Two huge future developments in Ashfield District Council’s controversial local housing plan have been officially removed by cabinet members.
The 3,000-home development at Whyburn Farm, Hucknall, and the 1,000-home plan at Cauldwell Road, Sutton, will now no longer be taken forward.
The authority will also submit a reduced housing plan of 10 rather than 15 years to Government inspectors in the wake of new national planning reforms.
It follows more than a year of uncertainty over the housing strategy after the council said it viewed its 8,226-home target set through Government calculations as “unrealistic”.
Public consultation on the plan led to fierce public backlash about both the main developments – which were planned to make up roughly half the target.
Petitions with thousands of signatures were lodged calling for the sites to be dropped, while hundreds also objected in the consultation.
It caused the authority to change tact and opt to remove both sites – stating it has “listened to our communities”.
Now that move has been made official by cabinet members on Tuesday (December 13).
It came with a decision to reduce the authority’s housing plan down from 15 to 10 years – an option advocated by planning officers because it still meets a decade’s worth of housing requirements.
Speaking in the meeting, Councillor Matt Relf (Ash Ind), portfolio holder for regeneration, said:
“We have to be pragmatic about what we can achieve here.
“I’m pleased we can move forward with the removal of these two settlements and see what happens in the next 10 years in regards to actual changes of legislation.
“On balance, this is the most pragmatic way forwards.”
The decision followed confusion over Government comments regarding housing reform, which indicated major changes could be brought forward.
The current system requires councils to draw up housing strategies that meet a target set out through Government calculations.
They must allocate sites for future housing across their area and meet the mandatory target – which, for Ashfield, is 457 homes per year until 2038.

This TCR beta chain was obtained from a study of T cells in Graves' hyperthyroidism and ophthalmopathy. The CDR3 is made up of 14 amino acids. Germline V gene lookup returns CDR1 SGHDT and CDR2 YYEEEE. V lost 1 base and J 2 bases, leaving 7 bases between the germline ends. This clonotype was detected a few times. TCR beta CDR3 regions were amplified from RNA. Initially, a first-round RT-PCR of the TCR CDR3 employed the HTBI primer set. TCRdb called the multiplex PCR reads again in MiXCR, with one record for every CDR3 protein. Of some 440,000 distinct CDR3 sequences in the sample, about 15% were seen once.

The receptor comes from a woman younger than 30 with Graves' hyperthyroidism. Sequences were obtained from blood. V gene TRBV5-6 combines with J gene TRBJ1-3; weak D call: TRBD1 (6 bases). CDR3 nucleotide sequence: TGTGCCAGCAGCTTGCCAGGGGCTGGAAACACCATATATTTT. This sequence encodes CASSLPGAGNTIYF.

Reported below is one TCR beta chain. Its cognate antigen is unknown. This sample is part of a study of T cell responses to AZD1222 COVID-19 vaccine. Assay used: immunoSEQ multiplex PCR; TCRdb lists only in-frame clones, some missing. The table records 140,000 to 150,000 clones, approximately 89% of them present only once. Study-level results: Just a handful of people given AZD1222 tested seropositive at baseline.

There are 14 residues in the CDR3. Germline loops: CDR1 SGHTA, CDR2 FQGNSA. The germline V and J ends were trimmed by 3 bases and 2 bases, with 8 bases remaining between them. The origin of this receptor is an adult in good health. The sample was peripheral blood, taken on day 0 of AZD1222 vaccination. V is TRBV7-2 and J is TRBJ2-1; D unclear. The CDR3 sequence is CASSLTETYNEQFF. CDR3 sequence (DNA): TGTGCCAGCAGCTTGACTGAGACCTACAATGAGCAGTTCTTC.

Now Housing Secretary Michael Gove has revealed the first stages of planning legislation that could turn the words into action.
The reforms could see targets turned into a flexible “starting point” for politicians permitting they can prove the figures would damage the character of their area.
And, if residents do not support councils’ plans, more powers and flexibility could be provided to draw up amended or reduced plans.
Ashfield District Council has been asking for clarity throughout 2022 on what previous Government remarks meant.
Now Cllr Jason Zadrozny (Ash Ind), the council’s leader, says he feels vindicated for reducing the plan and “challenging” ministers.
Speaking after the cabinet meeting he said: “We’re gathering the evidence so we’re the first [council] in the line to say we’re ready to go on a very-much reduced local plan.
“We’ve been fighting for a long time.”
The reforms have been welcomed by one community campaigner who fought for the removal of Cauldwell Road from the document.
Laura Gapski, who runs Bright Sparks Day Nursery in Sutton said:
“The changes will allow councils greater autonomy in determining a more realistic starting point with housing numbers.
“Residents who have campaigned tirelessly to preserve local areas of environmental and historic interest will be delighted to learn that following the Government’s capitulation, targets are advisory and not mandatory.
“That makes much more sense.”
Mr Gove added: “Our planning system is not working as it should.
“If we are to deliver the new homes this country needs, new development must have the support of local communities.”
The council will hold another public consultation on the reduced plan next year, with the results to go directly to the Government’s Planning Inspectorate.
Inspectors will then examine the document in full, with the adoption of the plan required by this time next year.
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